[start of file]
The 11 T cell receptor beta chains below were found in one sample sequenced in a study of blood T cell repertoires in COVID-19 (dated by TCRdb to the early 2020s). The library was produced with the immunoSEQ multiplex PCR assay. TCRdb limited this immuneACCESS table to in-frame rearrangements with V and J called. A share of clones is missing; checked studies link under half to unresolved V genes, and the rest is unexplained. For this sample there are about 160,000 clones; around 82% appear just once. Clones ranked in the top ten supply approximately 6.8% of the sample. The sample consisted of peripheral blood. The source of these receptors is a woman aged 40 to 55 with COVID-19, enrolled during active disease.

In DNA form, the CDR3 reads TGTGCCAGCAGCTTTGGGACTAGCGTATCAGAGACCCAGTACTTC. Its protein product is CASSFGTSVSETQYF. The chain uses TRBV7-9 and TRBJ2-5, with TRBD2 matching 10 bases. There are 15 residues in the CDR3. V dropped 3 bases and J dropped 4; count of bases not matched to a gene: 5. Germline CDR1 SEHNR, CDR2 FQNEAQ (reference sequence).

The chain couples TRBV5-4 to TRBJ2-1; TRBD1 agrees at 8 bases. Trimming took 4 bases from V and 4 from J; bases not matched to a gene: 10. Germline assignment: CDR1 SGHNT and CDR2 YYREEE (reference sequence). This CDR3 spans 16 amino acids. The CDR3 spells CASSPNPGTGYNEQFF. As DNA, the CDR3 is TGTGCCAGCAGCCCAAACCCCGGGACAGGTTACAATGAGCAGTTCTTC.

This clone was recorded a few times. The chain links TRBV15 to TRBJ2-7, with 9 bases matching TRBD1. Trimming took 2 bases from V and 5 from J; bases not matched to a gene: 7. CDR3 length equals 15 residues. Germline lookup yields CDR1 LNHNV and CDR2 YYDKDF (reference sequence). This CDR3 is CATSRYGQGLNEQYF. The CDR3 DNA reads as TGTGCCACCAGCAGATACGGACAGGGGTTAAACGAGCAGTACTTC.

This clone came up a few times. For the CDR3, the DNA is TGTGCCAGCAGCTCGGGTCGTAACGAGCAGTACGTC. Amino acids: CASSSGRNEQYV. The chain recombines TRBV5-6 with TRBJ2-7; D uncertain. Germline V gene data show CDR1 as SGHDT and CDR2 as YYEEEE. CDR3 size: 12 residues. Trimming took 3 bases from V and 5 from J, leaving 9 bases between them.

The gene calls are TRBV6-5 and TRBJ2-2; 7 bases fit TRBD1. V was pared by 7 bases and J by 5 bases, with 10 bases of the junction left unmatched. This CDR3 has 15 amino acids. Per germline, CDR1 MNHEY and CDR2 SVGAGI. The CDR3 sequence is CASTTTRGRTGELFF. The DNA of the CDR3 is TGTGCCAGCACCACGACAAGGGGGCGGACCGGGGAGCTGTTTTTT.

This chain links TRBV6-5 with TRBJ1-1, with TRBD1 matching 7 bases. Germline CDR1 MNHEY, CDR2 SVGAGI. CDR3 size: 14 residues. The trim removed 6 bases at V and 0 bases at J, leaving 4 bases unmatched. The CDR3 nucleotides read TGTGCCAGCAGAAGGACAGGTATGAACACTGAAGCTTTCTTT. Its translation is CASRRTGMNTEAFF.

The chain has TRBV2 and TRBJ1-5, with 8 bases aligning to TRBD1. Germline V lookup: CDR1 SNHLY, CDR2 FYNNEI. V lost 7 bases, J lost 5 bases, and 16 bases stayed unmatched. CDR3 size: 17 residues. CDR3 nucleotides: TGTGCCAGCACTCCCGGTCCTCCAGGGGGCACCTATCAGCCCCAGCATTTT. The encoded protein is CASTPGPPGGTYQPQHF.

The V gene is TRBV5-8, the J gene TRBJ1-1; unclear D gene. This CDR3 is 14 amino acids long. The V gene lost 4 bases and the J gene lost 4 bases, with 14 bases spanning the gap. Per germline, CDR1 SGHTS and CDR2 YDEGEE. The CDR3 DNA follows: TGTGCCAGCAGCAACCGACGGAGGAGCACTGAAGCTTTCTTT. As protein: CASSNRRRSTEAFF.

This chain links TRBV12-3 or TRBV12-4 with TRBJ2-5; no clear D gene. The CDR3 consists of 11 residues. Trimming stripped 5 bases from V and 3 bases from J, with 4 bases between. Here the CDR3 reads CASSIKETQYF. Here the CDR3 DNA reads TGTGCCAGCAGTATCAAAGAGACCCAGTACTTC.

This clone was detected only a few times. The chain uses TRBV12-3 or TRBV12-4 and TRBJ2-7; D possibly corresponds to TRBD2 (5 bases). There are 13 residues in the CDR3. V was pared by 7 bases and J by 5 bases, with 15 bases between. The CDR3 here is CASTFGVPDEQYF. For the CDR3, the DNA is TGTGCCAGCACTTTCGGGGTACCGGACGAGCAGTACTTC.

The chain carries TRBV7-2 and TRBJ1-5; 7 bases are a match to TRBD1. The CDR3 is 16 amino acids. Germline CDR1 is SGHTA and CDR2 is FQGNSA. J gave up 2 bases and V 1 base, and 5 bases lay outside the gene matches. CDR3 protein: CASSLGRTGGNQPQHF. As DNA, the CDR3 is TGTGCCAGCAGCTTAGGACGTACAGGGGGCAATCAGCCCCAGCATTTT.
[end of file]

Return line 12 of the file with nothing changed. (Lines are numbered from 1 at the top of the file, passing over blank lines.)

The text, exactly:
The chain carries TRBV7-2 and TRBJ1-5; 7 bases are a match to TRBD1. The CDR3 is 16 amino acids. Germline CDR1 is SGHTA and CDR2 is FQGNSA. J gave up 2 bases and V 1 base, and 5 bases lay outside the gene matches. CDR3 protein: CASSLGRTGGNQPQHF. As DNA, the CDR3 is TGTGCCAGCAGCTTAGGACGTACAGGGGGCAATCAGCCCCAGCATTTT.